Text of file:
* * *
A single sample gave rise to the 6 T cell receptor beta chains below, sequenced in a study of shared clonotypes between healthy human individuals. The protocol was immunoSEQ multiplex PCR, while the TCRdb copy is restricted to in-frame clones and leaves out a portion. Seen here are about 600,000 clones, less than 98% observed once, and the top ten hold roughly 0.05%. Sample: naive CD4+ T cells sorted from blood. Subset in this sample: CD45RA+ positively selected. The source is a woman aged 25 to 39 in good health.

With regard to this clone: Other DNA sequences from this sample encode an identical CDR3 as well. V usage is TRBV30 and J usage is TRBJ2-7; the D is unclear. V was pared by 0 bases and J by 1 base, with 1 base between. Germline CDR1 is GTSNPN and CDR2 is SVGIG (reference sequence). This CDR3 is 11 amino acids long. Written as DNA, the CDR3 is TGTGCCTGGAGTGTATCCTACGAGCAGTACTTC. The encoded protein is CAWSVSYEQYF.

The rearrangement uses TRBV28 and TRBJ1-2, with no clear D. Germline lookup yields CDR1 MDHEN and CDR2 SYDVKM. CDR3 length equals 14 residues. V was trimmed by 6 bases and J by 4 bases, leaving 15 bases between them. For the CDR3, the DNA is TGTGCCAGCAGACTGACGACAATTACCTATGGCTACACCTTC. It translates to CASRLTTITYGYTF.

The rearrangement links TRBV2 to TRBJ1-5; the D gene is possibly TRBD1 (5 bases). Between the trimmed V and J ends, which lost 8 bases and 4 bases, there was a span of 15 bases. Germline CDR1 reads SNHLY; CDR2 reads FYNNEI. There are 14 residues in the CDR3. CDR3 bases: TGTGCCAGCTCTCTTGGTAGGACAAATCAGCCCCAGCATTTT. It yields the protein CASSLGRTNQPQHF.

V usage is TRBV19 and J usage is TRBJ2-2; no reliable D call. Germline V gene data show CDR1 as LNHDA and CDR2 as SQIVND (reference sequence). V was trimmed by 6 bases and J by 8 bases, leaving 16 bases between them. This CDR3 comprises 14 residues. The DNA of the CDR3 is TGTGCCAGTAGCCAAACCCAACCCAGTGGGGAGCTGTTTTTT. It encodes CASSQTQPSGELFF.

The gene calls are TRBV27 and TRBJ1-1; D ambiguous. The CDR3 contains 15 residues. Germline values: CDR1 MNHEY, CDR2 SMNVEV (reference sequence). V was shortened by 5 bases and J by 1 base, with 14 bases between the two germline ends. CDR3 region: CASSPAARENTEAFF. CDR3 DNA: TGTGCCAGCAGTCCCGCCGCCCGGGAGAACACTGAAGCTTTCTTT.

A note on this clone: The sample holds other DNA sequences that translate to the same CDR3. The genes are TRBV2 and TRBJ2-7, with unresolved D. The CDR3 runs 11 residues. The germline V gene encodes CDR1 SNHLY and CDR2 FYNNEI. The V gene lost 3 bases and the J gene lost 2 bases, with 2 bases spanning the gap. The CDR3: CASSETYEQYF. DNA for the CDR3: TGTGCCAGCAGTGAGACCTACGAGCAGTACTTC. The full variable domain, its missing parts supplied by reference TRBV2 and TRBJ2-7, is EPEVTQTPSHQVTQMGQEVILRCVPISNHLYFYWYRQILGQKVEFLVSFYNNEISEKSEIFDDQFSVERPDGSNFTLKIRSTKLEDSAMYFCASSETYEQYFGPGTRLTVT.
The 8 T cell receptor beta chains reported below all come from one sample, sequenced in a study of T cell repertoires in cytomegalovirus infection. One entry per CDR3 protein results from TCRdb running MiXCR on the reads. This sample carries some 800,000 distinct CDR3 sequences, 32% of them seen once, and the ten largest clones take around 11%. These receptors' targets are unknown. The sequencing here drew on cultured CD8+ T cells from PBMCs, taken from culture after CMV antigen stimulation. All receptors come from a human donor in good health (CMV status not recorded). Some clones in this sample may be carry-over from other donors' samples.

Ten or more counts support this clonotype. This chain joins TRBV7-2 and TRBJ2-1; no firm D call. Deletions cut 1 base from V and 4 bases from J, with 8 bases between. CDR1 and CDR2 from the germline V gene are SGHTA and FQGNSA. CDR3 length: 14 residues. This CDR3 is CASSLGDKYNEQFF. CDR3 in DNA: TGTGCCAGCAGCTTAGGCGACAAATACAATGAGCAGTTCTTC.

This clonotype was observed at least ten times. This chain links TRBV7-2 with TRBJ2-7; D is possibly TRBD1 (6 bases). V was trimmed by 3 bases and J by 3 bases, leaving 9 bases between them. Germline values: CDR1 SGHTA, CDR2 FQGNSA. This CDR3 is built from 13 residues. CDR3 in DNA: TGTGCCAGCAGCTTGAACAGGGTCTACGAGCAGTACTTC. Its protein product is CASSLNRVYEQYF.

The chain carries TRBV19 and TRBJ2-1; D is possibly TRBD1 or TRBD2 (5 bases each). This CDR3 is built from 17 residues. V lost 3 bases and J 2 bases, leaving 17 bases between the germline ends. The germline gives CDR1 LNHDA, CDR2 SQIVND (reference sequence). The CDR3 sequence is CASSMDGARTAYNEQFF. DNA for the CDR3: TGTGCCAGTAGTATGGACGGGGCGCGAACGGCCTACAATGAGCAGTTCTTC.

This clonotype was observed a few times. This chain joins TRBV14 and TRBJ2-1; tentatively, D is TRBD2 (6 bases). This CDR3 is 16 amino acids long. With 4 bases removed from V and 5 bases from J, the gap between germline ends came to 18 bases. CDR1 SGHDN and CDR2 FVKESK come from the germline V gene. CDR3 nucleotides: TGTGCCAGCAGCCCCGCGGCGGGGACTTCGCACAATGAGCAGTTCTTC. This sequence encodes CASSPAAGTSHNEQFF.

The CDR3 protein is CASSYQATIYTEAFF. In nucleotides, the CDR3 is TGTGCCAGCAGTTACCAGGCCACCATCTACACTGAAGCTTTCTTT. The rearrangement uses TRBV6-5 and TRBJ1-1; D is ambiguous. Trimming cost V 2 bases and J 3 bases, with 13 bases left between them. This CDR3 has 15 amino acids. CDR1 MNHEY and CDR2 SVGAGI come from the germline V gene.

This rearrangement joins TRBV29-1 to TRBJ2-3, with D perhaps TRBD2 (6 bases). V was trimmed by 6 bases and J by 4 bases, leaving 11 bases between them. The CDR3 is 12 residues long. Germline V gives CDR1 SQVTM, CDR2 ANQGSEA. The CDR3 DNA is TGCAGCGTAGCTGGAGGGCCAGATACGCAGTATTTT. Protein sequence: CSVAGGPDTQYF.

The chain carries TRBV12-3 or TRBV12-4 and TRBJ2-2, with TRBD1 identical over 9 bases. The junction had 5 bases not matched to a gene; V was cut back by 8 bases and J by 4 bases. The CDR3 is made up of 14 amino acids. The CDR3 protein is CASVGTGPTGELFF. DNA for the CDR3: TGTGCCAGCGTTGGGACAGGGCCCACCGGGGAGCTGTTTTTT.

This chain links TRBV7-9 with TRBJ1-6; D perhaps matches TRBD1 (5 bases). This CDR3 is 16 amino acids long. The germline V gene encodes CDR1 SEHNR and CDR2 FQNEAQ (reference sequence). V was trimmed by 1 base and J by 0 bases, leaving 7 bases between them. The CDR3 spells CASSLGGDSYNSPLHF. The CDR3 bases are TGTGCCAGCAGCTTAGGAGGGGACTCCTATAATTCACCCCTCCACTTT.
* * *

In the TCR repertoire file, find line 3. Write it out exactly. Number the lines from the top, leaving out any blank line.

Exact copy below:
The rearrangement uses TRBV28 and TRBJ1-2, with no clear D. Germline lookup yields CDR1 MDHEN and CDR2 SYDVKM. CDR3 length equals 14 residues. V was trimmed by 6 bases and J by 4 bases, leaving 15 bases between them. For the CDR3, the DNA is TGTGCCAGCAGACTGACGACAATTACCTATGGCTACACCTTC. It translates to CASRLTTITYGYTF.